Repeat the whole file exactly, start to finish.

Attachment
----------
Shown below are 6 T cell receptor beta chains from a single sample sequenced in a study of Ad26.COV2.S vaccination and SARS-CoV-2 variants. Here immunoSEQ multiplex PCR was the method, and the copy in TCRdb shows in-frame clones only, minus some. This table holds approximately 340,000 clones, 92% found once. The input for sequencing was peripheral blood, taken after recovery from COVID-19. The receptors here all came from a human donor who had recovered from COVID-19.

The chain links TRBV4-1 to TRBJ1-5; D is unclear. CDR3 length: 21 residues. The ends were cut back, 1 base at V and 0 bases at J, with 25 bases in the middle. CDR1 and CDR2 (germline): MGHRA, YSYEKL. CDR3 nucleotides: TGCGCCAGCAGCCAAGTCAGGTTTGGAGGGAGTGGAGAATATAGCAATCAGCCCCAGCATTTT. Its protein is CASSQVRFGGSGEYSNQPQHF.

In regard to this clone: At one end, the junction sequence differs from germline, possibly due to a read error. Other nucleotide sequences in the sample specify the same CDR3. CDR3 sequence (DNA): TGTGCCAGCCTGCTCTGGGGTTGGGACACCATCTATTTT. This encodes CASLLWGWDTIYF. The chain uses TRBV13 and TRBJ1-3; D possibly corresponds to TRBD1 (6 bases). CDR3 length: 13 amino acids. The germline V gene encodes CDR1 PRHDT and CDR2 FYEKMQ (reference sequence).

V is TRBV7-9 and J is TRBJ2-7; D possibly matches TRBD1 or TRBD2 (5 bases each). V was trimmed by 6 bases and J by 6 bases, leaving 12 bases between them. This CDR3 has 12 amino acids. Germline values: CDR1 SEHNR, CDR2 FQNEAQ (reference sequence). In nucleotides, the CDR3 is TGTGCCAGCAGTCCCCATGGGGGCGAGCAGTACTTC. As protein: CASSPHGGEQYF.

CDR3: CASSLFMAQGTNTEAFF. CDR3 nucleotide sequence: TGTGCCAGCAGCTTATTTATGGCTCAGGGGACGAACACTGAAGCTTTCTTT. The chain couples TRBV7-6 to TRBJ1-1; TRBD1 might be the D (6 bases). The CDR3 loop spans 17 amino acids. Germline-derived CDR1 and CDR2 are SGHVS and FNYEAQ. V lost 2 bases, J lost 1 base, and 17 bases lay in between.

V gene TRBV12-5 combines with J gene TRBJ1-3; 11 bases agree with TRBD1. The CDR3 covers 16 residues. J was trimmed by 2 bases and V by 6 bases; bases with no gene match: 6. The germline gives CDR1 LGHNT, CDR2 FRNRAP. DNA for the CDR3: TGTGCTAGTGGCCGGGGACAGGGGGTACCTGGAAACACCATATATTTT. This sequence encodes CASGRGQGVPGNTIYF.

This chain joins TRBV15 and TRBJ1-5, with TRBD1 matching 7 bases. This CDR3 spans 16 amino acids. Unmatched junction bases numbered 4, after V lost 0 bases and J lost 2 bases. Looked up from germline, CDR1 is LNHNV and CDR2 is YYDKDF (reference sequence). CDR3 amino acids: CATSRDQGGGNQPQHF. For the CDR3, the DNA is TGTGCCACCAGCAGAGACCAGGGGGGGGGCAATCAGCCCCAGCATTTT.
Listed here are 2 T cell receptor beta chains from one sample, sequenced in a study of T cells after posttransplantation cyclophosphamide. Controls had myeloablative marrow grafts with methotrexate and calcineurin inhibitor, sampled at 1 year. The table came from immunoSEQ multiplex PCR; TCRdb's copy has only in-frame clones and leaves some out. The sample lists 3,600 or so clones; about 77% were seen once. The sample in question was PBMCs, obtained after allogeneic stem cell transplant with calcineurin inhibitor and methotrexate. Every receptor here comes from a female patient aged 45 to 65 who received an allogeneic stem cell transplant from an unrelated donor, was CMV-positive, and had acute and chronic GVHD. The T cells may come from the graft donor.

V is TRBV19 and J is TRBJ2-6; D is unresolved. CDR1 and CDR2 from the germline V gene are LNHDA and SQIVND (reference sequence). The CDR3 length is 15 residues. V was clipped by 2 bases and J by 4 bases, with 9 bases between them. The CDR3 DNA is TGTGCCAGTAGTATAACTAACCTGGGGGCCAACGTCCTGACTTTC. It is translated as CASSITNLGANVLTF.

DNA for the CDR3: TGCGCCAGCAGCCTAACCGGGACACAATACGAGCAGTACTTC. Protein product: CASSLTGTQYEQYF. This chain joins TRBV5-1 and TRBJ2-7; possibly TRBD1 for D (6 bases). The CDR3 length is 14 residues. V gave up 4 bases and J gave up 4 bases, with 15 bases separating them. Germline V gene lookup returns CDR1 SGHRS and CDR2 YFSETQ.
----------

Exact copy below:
Shown below are 6 T cell receptor beta chains from a single sample sequenced in a study of Ad26.COV2.S vaccination and SARS-CoV-2 variants. Here immunoSEQ multiplex PCR was the method, and the copy in TCRdb shows in-frame clones only, minus some. This table holds approximately 340,000 clones, 92% found once. The input for sequencing was peripheral blood, taken after recovery from COVID-19. The receptors here all came from a human donor who had recovered from COVID-19.

The chain links TRBV4-1 to TRBJ1-5; D is unclear. CDR3 length: 21 residues. The ends were cut back, 1 base at V and 0 bases at J, with 25 bases in the middle. CDR1 and CDR2 (germline): MGHRA, YSYEKL. CDR3 nucleotides: TGCGCCAGCAGCCAAGTCAGGTTTGGAGGGAGTGGAGAATATAGCAATCAGCCCCAGCATTTT. Its protein is CASSQVRFGGSGEYSNQPQHF.

In regard to this clone: At one end, the junction sequence differs from germline, possibly due to a read error. Other nucleotide sequences in the sample specify the same CDR3. CDR3 sequence (DNA): TGTGCCAGCCTGCTCTGGGGTTGGGACACCATCTATTTT. This encodes CASLLWGWDTIYF. The chain uses TRBV13 and TRBJ1-3; D possibly corresponds to TRBD1 (6 bases). CDR3 length: 13 amino acids. The germline V gene encodes CDR1 PRHDT and CDR2 FYEKMQ (reference sequence).

V is TRBV7-9 and J is TRBJ2-7; D possibly matches TRBD1 or TRBD2 (5 bases each). V was trimmed by 6 bases and J by 6 bases, leaving 12 bases between them. This CDR3 has 12 amino acids. Germline values: CDR1 SEHNR, CDR2 FQNEAQ (reference sequence). In nucleotides, the CDR3 is TGTGCCAGCAGTCCCCATGGGGGCGAGCAGTACTTC. As protein: CASSPHGGEQYF.

CDR3: CASSLFMAQGTNTEAFF. CDR3 nucleotide sequence: TGTGCCAGCAGCTTATTTATGGCTCAGGGGACGAACACTGAAGCTTTCTTT. The chain couples TRBV7-6 to TRBJ1-1; TRBD1 might be the D (6 bases). The CDR3 loop spans 17 amino acids. Germline-derived CDR1 and CDR2 are SGHVS and FNYEAQ. V lost 2 bases, J lost 1 base, and 17 bases lay in between.

V gene TRBV12-5 combines with J gene TRBJ1-3; 11 bases agree with TRBD1. The CDR3 covers 16 residues. J was trimmed by 2 bases and V by 6 bases; bases with no gene match: 6. The germline gives CDR1 LGHNT, CDR2 FRNRAP. DNA for the CDR3: TGTGCTAGTGGCCGGGGACAGGGGGTACCTGGAAACACCATATATTTT. This sequence encodes CASGRGQGVPGNTIYF.

This chain joins TRBV15 and TRBJ1-5, with TRBD1 matching 7 bases. This CDR3 spans 16 amino acids. Unmatched junction bases numbered 4, after V lost 0 bases and J lost 2 bases. Looked up from germline, CDR1 is LNHNV and CDR2 is YYDKDF (reference sequence). CDR3 amino acids: CATSRDQGGGNQPQHF. For the CDR3, the DNA is TGTGCCACCAGCAGAGACCAGGGGGGGGGCAATCAGCCCCAGCATTTT.
Listed here are 2 T cell receptor beta chains from one sample, sequenced in a study of T cells after posttransplantation cyclophosphamide. Controls had myeloablative marrow grafts with methotrexate and calcineurin inhibitor, sampled at 1 year. The table came from immunoSEQ multiplex PCR; TCRdb's copy has only in-frame clones and leaves some out. The sample lists 3,600 or so clones; about 77% were seen once. The sample in question was PBMCs, obtained after allogeneic stem cell transplant with calcineurin inhibitor and methotrexate. Every receptor here comes from a female patient aged 45 to 65 who received an allogeneic stem cell transplant from an unrelated donor, was CMV-positive, and had acute and chronic GVHD. The T cells may come from the graft donor.

V is TRBV19 and J is TRBJ2-6; D is unresolved. CDR1 and CDR2 from the germline V gene are LNHDA and SQIVND (reference sequence). The CDR3 length is 15 residues. V was clipped by 2 bases and J by 4 bases, with 9 bases between them. The CDR3 DNA is TGTGCCAGTAGTATAACTAACCTGGGGGCCAACGTCCTGACTTTC. It is translated as CASSITNLGANVLTF.

DNA for the CDR3: TGCGCCAGCAGCCTAACCGGGACACAATACGAGCAGTACTTC. Protein product: CASSLTGTQYEQYF. This chain joins TRBV5-1 and TRBJ2-7; possibly TRBD1 for D (6 bases). The CDR3 length is 14 residues. V gave up 4 bases and J gave up 4 bases, with 15 bases separating them. Germline V gene lookup returns CDR1 SGHRS and CDR2 YFSETQ.